Robert O'Brien, a former Trump administration presidential aide, wrote about the US Navy's declining trajectory in the National Review. "It endangers national security," he warned. 


America's general military decline is due to the weakening of the US defense industrial base. This stems from the "peace dividend" of the end of the Cold War.

Top Strategic Priority

As noted above, the United States and the Soviet Union reached a détente during the Cold War. However, this collapsed with the Soviet invasion of Afghanistan in 1979.

From the (Jimmy) Carter administration to (George Herbert Walker) Bush Senior's administration, the US rejected Soviet demands to cut off aid to Afghanistan. Washington declared it would continue providing assistance until the Soviet Union had withdrawn all its troops from the country. Eventually, this convinced the Soviet leadership that it would be difficult to maintain its military presence in Afghanistan. 

Biden's current policy towards Russia lacks the clear resolution of successive US administrations in response to the Soviet invasion of Afghanistan. It is worth noting that the Soviet Union completed its phased withdrawal from Afghanistan and collapsed less than three years later. 

Artur Kalandarov, an international analyst at Stanford University, believes that US military support during the Soviet invasion of Afghanistan was exemplary. He argues it should be used as a blueprint to devise a strategy for the Ukrainian conflict. Biden's policy does not include "the withdrawal of Russian soldiers from Ukraine's territory," he notes. Kalandarov suggests that this should constitute a central strategic goal of Washington's policy towards Russia.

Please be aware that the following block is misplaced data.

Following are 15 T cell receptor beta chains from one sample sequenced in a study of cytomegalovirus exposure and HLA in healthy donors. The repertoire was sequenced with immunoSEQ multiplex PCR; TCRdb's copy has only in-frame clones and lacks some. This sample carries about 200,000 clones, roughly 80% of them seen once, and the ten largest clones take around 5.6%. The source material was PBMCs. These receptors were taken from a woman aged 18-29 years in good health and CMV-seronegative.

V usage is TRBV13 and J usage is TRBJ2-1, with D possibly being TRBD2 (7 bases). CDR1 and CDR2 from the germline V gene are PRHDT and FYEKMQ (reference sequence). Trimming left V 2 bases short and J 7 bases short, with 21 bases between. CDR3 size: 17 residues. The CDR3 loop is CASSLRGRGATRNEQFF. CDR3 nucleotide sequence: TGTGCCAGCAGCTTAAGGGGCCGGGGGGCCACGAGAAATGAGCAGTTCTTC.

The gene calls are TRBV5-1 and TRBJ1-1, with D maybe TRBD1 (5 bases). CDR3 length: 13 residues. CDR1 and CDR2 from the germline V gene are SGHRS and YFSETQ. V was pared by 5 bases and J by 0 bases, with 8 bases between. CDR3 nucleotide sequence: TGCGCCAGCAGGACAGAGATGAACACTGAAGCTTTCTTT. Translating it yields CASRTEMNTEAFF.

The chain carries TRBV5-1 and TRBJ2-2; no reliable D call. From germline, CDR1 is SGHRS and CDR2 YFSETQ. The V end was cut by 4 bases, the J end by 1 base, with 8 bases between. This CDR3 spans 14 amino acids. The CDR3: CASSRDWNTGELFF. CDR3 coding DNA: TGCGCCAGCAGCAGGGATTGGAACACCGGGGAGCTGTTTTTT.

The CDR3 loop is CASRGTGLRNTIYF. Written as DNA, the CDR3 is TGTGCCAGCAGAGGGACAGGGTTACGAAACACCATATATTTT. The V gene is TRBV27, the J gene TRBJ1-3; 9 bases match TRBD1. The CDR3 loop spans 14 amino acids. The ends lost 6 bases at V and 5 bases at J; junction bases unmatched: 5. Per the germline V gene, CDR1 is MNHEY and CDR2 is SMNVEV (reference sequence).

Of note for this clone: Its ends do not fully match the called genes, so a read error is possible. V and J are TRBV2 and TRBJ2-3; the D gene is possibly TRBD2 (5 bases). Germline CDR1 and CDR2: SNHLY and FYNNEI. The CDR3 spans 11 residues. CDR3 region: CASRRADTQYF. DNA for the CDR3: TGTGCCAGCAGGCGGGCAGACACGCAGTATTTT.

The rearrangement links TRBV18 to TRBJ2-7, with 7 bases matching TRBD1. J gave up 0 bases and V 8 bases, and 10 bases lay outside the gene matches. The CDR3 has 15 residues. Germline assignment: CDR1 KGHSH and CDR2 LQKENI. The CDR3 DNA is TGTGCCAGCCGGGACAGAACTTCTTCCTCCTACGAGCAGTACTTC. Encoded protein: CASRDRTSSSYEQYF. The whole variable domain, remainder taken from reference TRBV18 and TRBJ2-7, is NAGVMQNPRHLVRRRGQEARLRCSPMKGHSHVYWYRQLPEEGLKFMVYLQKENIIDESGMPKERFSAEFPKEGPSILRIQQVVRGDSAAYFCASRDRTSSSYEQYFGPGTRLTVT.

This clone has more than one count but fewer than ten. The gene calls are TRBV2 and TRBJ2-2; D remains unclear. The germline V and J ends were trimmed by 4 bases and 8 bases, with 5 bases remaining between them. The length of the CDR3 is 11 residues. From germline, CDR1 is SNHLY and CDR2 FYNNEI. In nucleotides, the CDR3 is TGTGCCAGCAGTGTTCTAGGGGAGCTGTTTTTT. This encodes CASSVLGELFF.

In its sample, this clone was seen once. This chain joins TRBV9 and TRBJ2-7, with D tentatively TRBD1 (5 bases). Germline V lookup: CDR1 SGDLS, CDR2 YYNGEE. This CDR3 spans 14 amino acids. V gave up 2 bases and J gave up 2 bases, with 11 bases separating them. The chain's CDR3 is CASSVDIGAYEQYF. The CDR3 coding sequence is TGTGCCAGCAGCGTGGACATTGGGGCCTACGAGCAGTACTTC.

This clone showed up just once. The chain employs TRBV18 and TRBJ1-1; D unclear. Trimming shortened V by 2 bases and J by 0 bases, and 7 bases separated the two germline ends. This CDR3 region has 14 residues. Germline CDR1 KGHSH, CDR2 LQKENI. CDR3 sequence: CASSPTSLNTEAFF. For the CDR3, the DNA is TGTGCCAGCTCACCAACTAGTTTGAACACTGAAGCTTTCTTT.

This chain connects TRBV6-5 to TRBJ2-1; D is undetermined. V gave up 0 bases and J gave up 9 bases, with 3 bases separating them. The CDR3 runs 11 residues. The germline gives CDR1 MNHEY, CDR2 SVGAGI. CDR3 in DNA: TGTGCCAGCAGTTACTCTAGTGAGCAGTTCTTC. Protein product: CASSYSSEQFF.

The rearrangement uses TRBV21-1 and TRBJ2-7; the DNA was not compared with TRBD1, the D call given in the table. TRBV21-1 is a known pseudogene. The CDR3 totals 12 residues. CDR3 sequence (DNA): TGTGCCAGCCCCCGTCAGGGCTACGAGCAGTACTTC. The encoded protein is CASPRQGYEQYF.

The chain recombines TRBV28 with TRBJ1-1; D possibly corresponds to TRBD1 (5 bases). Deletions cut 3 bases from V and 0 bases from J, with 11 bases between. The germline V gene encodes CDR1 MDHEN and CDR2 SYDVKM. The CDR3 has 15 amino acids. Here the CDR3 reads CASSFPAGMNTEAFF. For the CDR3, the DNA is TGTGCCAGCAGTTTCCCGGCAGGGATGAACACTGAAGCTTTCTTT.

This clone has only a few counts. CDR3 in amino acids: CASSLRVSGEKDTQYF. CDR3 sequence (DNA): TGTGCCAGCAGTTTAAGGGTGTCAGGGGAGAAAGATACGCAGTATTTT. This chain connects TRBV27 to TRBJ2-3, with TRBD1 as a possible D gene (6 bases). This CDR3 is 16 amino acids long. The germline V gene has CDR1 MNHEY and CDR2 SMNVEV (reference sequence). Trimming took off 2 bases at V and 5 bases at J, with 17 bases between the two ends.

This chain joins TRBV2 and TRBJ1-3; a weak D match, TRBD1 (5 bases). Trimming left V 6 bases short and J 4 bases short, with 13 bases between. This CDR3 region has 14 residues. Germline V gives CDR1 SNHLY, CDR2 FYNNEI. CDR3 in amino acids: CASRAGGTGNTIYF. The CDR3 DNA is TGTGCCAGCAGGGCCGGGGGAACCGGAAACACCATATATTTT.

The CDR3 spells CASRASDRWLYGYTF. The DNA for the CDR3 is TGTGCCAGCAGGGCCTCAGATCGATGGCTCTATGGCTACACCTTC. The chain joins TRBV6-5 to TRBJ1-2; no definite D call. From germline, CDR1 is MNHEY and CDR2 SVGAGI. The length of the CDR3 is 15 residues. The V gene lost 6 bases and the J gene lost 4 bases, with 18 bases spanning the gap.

As Defense Secretary Lloyd Austin stated, the US is instead aiming to "weaken" Russia so that "it can't do the kinds of things that it has done in invading Ukraine." But if the US doesn't provide military support for a victory that includes the withdrawal of Russian troops, Ukraine will struggle to sustain a defensive battle, let alone win.

Continuing Arsenal of Democracy

Today, no nation can cope without the support of allies, no matter how powerful it may be. According to Foreign Policy magazine, the North Atlantic Treaty Organization (NATO) has begun the daunting challenge of rebuilding its defense industry. In reinforcing its trans-Atlantic and trans-Pacific defenses, NATO is preparing for the possibility of a third war. 

The US Defense Department and NATO's military committee are changing their ammunition production model. They are moving from "a just-in-time, just enough economy model to a peak demand model." It seems the old saying "logistics wins wars" still lives on.